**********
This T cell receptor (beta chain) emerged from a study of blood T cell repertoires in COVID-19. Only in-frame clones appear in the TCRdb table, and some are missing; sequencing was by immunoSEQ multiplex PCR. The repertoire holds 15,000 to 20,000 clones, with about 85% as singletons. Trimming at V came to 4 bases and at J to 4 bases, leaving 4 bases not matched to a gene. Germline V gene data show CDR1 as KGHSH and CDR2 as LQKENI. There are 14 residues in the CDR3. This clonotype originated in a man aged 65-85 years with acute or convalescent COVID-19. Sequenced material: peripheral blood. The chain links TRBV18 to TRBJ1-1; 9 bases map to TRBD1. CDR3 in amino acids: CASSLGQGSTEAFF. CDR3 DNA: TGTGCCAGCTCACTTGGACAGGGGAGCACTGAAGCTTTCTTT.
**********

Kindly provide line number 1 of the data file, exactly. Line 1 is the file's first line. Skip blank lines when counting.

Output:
This T cell receptor (beta chain) emerged from a study of blood T cell repertoires in COVID-19. Only in-frame clones appear in the TCRdb table, and some are missing; sequencing was by immunoSEQ multiplex PCR. The repertoire holds 15,000 to 20,000 clones, with about 85% as singletons. Trimming at V came to 4 bases and at J to 4 bases, leaving 4 bases not matched to a gene. Germline V gene data show CDR1 as KGHSH and CDR2 as LQKENI. There are 14 residues in the CDR3. This clonotype originated in a man aged 65-85 years with acute or convalescent COVID-19. Sequenced material: peripheral blood. The chain links TRBV18 to TRBJ1-1; 9 bases map to TRBD1. CDR3 in amino acids: CASSLGQGSTEAFF. CDR3 DNA: TGTGCCAGCTCACTTGGACAGGGGAGCACTGAAGCTTTCTTT.